Jeff Cobb: [00:08:44] And now you may be listening and saying, “Wait a minute here. Wait a minute. I know that I like to be able to watch a video to learn.” Or, of course, in this case, “I like to listen to a podcast to learn.” Or “I have to have my hands on stuff to learn.” And it’s true that if you ask people how they like to learn, many, probably even most, will express some preference. And there is evidence of preference.
Celisa Steele: [00:09:16] Sure, I’ve always hated group projects. So, if I were asked, I’d say, “Yes, I’m a solitary learner. Please do not make me work with anyone else.”
Jeff Cobb: [00:09:23] Absolutely, people have their preferences, and we’ll come back to that because it is important. But the fact that people have preferences does not mean that those preferences actually align with how they do in fact best learn or support this idea that there are specific learning styles that we need to be teaching to.
Partner with Tagoras
Celisa Steele: [00:09:47] At Tagoras, we’re experts in the global business of lifelong learning, and we use our expertise to help clients better understand their markets, connect with new customers, make the right investment decisions, and grow their learning businesses.
We achieve these goals through expert market assessment, strategy formulation, and platform selection services. If you are looking for a partner to help your learning business achieve greater reach, revenue, and impact, learn more at tagoras.com/services.
Learning Styles = Myth, Learner Preferences = Reality
Celisa Steele: [00:10:22] I think we can summarize where we are at this point with learning styles, that falls under the heading of myth; learner preferences, that falls under the heading of reality. So we do believe that learning styles, in terms of actually promoting more effective learning, no, we’re going to put that in the myth category. But this idea that learners do have preferences, we absolutely buy into that. We do believe that.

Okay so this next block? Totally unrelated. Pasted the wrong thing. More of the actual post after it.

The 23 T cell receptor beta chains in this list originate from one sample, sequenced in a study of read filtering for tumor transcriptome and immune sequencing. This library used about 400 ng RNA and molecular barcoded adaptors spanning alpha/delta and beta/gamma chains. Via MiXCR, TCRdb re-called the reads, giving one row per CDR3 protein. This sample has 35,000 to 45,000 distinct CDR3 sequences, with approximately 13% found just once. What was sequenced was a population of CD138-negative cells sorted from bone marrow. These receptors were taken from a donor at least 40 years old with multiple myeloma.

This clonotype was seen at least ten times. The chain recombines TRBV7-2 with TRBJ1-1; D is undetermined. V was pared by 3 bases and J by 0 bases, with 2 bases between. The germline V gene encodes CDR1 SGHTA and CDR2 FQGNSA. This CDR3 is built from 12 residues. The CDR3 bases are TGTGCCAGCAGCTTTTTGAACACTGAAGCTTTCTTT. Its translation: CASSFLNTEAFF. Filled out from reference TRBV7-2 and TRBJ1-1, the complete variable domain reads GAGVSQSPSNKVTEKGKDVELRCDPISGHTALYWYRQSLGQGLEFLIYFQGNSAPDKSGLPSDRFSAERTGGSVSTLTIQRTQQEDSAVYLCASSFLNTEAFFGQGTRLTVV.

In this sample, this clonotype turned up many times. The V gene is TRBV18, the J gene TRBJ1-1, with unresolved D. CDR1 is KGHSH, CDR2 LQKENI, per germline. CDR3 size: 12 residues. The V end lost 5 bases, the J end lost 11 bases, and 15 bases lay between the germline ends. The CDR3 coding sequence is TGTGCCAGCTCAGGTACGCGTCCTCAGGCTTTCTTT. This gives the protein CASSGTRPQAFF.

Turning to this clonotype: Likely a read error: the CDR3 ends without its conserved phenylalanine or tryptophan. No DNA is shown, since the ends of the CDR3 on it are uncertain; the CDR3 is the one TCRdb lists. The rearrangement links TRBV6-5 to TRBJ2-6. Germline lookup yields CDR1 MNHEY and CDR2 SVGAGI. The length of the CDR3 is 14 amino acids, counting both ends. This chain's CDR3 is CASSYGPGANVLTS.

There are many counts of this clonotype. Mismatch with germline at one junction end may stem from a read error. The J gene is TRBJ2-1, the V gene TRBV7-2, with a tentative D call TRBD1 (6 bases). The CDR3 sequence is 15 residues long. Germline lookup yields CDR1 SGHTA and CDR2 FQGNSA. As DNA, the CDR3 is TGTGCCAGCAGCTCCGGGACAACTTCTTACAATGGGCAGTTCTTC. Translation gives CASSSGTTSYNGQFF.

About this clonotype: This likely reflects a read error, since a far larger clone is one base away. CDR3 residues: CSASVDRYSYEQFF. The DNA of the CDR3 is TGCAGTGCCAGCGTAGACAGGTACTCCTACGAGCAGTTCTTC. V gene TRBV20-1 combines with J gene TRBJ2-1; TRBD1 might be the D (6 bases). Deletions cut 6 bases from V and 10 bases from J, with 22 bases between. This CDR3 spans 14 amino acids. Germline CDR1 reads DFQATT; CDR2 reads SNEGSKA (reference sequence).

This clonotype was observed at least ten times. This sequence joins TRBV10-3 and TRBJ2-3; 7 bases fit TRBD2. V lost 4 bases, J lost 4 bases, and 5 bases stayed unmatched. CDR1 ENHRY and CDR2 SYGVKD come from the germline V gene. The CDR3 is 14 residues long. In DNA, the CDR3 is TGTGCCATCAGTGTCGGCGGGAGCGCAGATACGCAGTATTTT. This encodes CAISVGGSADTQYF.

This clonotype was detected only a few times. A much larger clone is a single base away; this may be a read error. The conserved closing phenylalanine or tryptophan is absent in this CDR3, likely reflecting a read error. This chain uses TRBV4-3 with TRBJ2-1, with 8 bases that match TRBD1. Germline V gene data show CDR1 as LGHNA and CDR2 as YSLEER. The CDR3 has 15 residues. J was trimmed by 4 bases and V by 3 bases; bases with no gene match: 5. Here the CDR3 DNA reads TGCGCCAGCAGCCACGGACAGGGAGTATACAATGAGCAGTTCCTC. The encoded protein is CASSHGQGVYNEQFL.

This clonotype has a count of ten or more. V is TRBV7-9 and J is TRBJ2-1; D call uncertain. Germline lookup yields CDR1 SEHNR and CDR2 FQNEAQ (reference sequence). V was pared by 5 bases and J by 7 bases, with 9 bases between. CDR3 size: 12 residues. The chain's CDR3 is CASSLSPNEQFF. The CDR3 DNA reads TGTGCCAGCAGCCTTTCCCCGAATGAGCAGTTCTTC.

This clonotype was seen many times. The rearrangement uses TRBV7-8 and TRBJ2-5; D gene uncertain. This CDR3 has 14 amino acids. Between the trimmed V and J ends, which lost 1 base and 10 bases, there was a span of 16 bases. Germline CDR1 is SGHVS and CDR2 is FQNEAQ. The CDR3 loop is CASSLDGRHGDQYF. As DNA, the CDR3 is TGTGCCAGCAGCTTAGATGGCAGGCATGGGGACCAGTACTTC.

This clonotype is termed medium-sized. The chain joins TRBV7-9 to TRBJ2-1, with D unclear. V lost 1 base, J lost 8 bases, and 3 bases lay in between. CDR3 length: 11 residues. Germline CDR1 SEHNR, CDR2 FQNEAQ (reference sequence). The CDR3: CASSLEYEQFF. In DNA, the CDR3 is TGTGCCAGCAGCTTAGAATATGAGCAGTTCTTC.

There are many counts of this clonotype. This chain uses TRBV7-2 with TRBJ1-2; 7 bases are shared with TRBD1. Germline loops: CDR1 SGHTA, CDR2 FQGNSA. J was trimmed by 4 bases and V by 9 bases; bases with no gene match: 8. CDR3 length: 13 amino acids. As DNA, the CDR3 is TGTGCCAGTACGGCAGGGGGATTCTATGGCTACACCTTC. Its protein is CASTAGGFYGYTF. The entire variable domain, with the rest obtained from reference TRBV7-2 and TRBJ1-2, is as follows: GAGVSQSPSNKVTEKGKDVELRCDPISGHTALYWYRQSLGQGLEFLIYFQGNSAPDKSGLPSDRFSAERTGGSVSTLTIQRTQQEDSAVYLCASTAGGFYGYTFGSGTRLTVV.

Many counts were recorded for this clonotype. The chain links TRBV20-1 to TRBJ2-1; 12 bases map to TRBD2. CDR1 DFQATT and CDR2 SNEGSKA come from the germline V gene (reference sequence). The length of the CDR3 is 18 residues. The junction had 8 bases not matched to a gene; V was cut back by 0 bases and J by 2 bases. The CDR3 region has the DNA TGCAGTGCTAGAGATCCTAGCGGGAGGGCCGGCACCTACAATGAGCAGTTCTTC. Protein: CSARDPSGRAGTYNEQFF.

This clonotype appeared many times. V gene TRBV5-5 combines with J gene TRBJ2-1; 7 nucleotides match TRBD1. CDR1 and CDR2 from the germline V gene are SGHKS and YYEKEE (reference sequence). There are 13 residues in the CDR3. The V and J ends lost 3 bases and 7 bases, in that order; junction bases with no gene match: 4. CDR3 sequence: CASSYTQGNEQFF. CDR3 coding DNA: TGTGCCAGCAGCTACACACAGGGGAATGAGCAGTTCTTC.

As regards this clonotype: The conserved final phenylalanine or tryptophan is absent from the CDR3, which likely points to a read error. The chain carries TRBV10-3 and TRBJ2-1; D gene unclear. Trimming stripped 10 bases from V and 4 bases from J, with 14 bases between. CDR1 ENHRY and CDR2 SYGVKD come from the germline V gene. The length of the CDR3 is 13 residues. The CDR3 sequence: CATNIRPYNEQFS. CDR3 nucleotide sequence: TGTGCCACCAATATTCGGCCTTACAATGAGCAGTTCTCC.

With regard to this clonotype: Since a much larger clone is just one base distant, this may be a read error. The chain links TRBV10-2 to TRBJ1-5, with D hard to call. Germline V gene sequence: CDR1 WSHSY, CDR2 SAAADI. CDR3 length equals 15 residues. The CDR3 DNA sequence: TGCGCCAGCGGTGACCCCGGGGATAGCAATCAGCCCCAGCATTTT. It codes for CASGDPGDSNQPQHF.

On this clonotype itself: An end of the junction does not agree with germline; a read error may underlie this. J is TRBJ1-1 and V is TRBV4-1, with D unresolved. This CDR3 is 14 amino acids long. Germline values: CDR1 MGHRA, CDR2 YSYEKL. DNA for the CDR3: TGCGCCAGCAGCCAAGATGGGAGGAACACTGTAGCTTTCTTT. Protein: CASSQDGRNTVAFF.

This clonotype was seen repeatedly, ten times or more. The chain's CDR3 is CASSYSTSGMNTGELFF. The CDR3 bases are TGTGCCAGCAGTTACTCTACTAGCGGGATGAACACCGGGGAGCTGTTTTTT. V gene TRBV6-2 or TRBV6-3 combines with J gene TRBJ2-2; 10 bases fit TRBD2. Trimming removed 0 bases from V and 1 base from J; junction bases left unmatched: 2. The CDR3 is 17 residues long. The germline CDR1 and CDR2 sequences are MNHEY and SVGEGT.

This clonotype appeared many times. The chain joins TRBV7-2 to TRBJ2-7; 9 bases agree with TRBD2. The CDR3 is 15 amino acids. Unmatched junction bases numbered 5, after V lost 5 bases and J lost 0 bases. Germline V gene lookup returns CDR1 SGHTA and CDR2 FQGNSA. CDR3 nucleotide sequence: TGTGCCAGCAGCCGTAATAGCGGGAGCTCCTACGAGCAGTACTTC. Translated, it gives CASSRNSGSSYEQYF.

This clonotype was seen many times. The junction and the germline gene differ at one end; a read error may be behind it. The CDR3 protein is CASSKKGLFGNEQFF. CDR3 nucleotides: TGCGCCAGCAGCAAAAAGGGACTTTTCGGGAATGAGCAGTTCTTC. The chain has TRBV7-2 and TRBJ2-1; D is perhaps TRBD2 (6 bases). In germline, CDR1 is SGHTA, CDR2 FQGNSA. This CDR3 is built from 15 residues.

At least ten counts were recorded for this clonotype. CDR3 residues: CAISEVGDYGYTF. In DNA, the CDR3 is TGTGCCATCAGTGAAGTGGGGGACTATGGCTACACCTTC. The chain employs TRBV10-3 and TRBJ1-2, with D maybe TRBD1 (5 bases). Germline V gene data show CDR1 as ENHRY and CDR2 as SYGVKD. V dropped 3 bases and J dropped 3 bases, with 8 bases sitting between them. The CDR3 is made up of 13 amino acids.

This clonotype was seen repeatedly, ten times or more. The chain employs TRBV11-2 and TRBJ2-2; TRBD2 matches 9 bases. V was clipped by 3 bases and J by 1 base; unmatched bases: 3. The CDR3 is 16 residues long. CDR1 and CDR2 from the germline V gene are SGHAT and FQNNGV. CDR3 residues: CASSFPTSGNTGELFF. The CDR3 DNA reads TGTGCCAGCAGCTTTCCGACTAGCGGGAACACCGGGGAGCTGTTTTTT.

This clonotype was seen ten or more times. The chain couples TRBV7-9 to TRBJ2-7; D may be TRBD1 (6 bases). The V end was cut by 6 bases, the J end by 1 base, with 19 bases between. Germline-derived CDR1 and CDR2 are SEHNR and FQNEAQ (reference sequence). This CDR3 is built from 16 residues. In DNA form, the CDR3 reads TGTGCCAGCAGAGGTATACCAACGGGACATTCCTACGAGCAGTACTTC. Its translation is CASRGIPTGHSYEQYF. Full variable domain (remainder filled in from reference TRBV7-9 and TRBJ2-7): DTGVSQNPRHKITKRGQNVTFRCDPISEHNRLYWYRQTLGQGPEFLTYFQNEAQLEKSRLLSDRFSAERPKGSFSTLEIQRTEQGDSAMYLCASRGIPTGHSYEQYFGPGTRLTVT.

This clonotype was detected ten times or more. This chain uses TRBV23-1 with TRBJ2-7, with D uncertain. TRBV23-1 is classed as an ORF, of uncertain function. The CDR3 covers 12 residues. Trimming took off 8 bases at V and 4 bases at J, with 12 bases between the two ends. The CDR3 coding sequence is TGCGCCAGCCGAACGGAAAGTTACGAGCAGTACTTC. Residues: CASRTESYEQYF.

Jeff Cobb: [00:10:48] We do, and there are some implications of that. But to talk about learning styles first, learning businesses need to reject the idea of learning styles in teaching to learning styles because they really need to focus on what we know is most effective.
Celisa Steele: [00:11:05] Right. And so, for example, there’s been a lot of research around dual-coding theory, and this is the idea that audio plus visuals is really one of the most effective ways to convey information and help learners. Richard Mayer and Ruth Colvin Clark talk about this in e-Learning and the Science of Instruction. That’s a book we’ve recommended before and we believe is very good because of its evidence-based approach. Again, as you hear in the title, the focus is in particular on e-learning, but it has relevant application in physical classroom settings as well.
Jeff Cobb: [00:11:42] And, of course, this is true regardless of whether somebody says, “I am a kinesthetic learner or a read/write learner.” That dual encoding with the audio/visual approach, giving those different pathways into cognition, is going to be effective regardless, and you want to go with what does the science say about what is effective? That’s one very good reason for dismissing this idea of learning styles and going with things like dual-coding theory instead. The other is that learning businesses need to be good stewards of their resources. And we know a lot of our audience members are feeling resource-challenged in their learning businesses. There never seems to be enough budget, never enough people to do what you need to do.
Jeff Cobb: [00:12:27] And, if you’re trying to create learning experiences that teach according to learning styles—so you’ve got a visual approach, you’ve got an audio approach, you’ve got a read/write approach, you’ve got a kinesthetic approach, you’ve got a social approach—and you’re trying to factor all of that into your learning design, well, it is good to use multimedia. We just talked about audio and visual, but to try to do all of those things and engineering all of your learning experiences, that’s very resource-intensive. That’s why I brought up the article at the beginning that I posted about on LinkedIn because there’s an article telling teachers—and, in this case, mostly in K-12 and higher education situations—that they need to be teaching to all of these different learning styles. And that, again, is a resource-challenged environment. And this site is telling teachers they need to use a theory that has no basis in fact to do a lot more work, basically.